Anthurium is a plant that creates unique flowers that are red using a central, tongue like spike. Called tongue or flamingo flower, anthurium is an attractive plant that does well as an atmosphere that satisfies its requirements and a house plant when supplied with simple treatment.
Species of anthurium exist, but the most frequently developed is well-known because of its dramatic, Anthurium andraeanum, orange red flowers. The plant grows to a peak of 15 to 20-inches and has easy, dark green leaves that seem in the ends of stems that are long. The flat flowers, which produce on stalks that are long, are really modified leaves, each having a spike that carries the flowers that are small. Exercise care when developing anthurium since all components of the plant are moderately poisonous when consumed and its own sap can cause blistering or skin irritation.
Potting and Watering
To keep your anthurium wholesome, pot it in a well-drained mix pine bark and perlite. Press the mixture firmly around the roots to prevent leaving air pockets which may promote root drying. Allow the plant to develop before shifting it to a larger-size container until the roots fill the pot. Water your plant frequently and permit it to dry somewhat between waterings, using care not to subject the roots to prolonged periods of dryness.
Anthuriums are tender plants that do best in an atmosphere that is fairly warm, with temperatures above 78 degrees Fahrenheit but below 90 F. Maintain night-time temperatures above 50 F to prevent yellowing and slow-growth of leaves. The crops also need plenty of of sunshine however don’t tolerate direct sunlight. Choose a vibrant spot that is indoor or location anthuriums outside during summer in a spot that is semi-shaded. Light levels can cause cause the crops interfere with creation of flowers and to develop gradually.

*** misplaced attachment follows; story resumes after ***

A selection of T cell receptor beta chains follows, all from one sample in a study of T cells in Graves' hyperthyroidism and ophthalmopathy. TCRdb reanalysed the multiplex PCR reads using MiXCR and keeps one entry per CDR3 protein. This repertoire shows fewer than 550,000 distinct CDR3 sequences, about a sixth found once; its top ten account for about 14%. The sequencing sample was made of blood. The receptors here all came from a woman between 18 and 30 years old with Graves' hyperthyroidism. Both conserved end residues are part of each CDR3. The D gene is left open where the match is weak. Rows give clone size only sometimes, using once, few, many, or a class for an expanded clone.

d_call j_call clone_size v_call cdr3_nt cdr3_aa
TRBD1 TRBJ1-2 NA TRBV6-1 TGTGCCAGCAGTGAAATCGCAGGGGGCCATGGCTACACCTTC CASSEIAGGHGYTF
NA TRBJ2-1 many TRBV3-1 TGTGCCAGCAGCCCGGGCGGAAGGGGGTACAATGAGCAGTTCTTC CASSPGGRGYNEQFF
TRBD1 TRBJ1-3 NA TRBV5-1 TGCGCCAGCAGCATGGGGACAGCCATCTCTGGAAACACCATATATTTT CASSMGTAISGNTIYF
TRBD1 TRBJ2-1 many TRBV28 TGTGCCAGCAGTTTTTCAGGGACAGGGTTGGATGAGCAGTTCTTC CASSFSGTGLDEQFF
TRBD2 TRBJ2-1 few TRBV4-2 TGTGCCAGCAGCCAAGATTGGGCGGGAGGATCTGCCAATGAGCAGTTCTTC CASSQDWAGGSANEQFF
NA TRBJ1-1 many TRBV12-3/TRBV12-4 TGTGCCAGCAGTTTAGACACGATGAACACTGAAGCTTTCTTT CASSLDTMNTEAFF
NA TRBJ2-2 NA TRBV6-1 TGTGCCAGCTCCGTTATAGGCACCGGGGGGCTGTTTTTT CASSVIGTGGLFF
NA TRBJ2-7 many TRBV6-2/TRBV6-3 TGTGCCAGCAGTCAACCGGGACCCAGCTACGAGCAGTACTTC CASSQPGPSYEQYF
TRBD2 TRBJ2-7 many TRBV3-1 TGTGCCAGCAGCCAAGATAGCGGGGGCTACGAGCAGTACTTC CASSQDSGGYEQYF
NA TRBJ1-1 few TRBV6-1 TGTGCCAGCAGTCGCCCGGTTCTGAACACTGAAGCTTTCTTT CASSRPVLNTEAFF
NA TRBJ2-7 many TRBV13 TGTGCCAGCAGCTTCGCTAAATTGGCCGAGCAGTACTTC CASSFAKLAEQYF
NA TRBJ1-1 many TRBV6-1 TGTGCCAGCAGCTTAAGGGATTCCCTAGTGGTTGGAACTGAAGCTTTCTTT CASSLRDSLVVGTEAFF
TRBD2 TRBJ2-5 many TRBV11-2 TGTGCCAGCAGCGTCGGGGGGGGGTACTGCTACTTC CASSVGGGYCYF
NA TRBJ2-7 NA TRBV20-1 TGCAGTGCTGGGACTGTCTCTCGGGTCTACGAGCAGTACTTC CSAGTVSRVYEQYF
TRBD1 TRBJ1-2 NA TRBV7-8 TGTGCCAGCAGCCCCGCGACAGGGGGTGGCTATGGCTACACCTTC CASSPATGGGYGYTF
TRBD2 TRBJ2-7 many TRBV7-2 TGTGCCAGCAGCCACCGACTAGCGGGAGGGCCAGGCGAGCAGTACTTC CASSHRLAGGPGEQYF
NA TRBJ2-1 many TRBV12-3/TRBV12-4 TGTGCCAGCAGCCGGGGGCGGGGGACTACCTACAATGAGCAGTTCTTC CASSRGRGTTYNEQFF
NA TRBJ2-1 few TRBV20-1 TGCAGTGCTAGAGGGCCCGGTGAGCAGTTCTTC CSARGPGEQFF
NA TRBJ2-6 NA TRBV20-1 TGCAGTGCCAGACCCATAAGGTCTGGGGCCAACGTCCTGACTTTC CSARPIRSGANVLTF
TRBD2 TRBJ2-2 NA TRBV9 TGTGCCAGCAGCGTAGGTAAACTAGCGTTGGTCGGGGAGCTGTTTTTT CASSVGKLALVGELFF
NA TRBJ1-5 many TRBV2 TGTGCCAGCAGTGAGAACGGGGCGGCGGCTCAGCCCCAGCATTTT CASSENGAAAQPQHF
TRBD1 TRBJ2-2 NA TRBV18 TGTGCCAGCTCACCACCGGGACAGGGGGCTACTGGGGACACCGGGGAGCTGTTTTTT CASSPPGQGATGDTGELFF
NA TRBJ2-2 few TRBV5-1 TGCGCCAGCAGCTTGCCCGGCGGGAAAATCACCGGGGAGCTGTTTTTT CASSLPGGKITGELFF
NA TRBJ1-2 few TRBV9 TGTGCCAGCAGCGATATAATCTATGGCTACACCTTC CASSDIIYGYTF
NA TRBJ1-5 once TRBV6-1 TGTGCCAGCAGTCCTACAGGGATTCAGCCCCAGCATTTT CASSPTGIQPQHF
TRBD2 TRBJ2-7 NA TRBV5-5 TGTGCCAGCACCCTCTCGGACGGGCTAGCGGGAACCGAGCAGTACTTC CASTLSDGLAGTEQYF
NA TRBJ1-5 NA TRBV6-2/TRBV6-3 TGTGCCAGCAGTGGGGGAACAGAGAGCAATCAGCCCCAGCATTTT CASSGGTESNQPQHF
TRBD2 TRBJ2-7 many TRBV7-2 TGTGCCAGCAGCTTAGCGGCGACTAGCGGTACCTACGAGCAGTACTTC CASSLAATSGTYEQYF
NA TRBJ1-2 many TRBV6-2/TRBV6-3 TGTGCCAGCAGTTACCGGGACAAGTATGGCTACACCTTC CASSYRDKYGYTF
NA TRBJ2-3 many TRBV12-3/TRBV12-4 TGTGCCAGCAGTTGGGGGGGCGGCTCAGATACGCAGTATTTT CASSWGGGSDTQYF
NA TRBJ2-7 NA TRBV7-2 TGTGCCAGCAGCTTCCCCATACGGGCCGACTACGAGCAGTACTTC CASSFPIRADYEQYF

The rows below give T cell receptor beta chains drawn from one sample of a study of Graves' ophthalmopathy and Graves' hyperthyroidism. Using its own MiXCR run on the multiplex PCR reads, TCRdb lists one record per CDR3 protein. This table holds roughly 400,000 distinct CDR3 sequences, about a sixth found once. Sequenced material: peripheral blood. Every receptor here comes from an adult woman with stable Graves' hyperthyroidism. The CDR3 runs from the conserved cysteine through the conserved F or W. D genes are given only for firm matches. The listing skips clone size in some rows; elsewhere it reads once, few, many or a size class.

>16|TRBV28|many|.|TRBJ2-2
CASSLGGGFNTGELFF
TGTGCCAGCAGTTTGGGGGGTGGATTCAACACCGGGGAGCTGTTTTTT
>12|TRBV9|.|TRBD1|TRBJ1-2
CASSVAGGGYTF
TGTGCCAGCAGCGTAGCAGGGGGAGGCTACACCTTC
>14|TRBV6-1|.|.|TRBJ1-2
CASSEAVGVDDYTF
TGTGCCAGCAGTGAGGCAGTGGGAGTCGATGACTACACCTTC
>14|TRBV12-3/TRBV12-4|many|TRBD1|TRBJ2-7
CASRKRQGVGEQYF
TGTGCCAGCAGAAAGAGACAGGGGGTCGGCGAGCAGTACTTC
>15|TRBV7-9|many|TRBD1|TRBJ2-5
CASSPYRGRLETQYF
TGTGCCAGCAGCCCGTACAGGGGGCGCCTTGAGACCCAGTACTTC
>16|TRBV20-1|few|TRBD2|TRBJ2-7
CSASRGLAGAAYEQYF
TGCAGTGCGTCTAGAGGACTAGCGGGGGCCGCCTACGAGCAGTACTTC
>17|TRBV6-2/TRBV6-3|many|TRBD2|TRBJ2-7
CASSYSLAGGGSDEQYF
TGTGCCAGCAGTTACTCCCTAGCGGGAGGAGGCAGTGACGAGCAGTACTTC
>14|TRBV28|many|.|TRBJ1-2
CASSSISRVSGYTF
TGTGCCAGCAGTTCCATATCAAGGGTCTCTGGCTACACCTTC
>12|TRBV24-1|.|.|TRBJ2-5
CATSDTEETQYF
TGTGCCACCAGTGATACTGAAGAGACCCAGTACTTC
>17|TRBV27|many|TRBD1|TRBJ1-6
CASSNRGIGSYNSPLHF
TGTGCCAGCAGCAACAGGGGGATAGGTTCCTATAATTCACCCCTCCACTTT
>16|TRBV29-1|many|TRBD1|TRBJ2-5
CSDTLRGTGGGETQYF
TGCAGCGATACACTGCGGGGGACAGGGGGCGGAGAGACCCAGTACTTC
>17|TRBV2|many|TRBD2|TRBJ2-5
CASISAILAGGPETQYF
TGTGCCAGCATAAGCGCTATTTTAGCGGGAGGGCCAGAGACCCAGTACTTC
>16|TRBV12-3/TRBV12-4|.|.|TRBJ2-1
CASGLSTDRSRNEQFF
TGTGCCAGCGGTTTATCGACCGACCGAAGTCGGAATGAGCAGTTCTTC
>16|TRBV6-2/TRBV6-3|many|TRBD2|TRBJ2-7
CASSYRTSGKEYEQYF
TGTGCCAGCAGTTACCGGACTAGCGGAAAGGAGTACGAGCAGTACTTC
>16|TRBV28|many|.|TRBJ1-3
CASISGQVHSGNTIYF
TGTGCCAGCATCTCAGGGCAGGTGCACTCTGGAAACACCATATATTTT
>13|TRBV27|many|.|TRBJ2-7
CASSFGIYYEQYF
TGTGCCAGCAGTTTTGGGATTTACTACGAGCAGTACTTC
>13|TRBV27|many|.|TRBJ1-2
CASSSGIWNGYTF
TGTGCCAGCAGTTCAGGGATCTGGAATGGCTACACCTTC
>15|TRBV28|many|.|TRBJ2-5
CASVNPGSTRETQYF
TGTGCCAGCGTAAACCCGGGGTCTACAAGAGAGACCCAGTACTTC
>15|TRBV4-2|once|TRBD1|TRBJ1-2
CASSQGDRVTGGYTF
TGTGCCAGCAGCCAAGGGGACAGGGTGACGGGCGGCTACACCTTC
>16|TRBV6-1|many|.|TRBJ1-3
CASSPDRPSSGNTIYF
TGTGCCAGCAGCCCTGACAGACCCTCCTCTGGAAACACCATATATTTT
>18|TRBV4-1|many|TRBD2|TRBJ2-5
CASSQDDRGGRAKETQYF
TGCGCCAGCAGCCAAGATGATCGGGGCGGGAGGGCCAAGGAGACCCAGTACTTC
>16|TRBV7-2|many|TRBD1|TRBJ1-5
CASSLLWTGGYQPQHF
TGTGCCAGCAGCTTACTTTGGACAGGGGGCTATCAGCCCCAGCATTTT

Fertilizing and Disease-Prevention
Anthuriums require only moderate quantities of fertilizer. Choose a natural, time-release formulation that is granular or use a well-balanced fertilizer diluted to one quarter power every four to to 6 months. The crops are vulnerable to pests like scales, aphids and mealybugs. Use an insecticidal soap spray occasionally to stop these pests from using hold or choose a systemic insecticide. A dis-ease called rhizoctinia, triggered by high-humidity and compacted, badly drained soil, might become an issue for anthuriums grown in doors. To stop this, avoid over-watering in the event the dis-ease develops or, your plant, use a fungicide occasionally.